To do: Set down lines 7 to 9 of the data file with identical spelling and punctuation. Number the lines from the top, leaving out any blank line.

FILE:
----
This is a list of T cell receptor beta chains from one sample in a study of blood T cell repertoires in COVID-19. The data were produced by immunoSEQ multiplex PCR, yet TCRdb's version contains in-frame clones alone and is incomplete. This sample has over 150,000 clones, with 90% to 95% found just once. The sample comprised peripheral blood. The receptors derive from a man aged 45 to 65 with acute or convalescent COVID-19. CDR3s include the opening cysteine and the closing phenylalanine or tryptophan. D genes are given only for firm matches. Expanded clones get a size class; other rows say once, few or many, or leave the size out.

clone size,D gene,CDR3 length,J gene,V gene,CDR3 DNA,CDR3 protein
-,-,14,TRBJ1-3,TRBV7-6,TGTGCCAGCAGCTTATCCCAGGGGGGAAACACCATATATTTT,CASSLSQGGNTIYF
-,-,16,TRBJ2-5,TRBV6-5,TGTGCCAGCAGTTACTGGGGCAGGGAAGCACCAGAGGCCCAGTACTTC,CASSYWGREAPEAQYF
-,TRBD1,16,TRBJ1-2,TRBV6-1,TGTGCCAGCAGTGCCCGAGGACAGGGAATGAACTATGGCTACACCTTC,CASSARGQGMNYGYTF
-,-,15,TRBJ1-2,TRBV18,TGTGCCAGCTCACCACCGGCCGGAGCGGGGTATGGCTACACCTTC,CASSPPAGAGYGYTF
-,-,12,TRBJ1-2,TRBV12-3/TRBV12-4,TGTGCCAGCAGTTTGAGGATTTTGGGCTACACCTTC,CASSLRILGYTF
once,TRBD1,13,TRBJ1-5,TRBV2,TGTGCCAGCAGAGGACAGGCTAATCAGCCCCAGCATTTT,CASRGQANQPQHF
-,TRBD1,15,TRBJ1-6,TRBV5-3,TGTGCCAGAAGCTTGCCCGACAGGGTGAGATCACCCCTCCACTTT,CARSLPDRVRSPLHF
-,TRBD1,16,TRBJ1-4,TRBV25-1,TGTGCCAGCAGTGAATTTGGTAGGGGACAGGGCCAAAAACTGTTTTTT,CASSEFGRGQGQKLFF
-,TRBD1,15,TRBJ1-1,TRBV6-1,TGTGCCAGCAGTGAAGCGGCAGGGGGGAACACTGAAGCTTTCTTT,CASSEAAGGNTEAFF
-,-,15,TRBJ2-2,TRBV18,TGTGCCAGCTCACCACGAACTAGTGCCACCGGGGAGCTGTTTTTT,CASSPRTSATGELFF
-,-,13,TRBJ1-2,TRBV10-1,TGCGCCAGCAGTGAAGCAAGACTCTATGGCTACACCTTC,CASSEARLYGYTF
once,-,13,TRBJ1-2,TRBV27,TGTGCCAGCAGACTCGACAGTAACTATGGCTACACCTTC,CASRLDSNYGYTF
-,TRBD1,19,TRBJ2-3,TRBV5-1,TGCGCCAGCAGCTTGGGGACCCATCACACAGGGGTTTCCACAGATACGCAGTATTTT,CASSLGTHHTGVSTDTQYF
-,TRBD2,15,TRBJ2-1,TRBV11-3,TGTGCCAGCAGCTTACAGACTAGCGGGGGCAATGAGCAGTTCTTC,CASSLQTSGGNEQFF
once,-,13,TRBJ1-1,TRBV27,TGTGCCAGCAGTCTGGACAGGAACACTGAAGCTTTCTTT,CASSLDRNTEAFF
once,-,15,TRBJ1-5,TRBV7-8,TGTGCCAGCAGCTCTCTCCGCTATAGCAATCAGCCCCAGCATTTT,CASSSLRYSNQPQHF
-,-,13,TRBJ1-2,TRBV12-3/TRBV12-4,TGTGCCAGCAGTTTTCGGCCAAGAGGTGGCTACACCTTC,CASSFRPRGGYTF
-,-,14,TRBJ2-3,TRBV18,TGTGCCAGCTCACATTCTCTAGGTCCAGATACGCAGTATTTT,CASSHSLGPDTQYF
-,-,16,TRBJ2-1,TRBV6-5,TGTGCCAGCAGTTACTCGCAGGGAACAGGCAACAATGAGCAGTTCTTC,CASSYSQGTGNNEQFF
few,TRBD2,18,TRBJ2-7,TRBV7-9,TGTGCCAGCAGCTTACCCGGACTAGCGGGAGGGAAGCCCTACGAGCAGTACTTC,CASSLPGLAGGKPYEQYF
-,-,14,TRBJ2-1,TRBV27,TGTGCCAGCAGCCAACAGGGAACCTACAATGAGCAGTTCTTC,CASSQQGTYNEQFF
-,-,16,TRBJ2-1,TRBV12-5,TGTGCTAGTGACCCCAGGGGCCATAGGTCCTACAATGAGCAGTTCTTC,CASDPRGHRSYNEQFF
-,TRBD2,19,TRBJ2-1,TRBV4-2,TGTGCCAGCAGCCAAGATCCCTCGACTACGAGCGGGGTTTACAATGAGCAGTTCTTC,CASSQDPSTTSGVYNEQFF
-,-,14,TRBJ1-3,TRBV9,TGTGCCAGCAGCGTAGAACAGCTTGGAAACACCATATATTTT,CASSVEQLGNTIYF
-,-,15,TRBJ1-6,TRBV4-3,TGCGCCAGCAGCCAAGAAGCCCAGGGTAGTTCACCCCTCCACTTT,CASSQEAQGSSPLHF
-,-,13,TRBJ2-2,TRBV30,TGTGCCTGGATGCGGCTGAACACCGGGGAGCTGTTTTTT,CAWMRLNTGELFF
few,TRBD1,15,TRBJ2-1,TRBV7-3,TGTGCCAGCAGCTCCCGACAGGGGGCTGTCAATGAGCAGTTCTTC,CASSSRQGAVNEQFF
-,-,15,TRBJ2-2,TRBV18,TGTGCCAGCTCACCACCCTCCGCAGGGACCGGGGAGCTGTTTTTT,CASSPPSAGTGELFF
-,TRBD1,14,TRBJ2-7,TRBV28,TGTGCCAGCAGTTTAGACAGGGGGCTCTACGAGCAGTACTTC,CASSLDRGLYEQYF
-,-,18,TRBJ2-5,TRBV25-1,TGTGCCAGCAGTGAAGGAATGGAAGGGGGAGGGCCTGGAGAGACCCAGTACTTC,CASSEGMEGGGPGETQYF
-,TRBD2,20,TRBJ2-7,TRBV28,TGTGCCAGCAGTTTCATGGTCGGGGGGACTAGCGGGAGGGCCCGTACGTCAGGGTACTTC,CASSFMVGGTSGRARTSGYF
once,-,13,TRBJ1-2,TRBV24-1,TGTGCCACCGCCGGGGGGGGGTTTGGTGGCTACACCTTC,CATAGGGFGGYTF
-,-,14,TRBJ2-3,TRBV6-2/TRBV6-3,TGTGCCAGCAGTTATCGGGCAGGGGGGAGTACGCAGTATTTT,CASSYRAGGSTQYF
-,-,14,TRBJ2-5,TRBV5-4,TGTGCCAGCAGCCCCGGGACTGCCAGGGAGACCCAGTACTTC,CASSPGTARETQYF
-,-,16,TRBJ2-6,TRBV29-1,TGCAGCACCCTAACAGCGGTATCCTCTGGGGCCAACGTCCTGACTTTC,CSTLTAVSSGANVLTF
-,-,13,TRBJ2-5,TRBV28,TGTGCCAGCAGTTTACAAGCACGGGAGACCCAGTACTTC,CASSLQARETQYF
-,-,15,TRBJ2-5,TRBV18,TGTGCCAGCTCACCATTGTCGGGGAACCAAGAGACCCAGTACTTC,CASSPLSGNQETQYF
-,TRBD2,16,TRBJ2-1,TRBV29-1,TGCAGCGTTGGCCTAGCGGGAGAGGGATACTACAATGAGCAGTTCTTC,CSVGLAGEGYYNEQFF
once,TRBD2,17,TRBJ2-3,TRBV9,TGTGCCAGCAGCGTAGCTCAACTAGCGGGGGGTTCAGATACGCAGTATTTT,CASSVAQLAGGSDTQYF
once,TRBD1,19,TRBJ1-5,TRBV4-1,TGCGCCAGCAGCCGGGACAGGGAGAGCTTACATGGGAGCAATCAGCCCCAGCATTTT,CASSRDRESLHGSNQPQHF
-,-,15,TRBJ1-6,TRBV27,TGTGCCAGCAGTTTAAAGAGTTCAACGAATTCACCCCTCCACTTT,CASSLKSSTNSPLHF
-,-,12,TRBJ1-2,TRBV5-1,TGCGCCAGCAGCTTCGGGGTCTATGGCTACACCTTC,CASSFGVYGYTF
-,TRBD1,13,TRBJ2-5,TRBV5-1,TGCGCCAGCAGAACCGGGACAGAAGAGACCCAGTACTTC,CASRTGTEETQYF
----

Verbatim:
-,-,12,TRBJ1-2,TRBV12-3/TRBV12-4,TGTGCCAGCAGTTTGAGGATTTTGGGCTACACCTTC,CASSLRILGYTF
once,TRBD1,13,TRBJ1-5,TRBV2,TGTGCCAGCAGAGGACAGGCTAATCAGCCCCAGCATTTT,CASRGQANQPQHF
-,TRBD1,15,TRBJ1-6,TRBV5-3,TGTGCCAGAAGCTTGCCCGACAGGGTGAGATCACCCCTCCACTTT,CARSLPDRVRSPLHF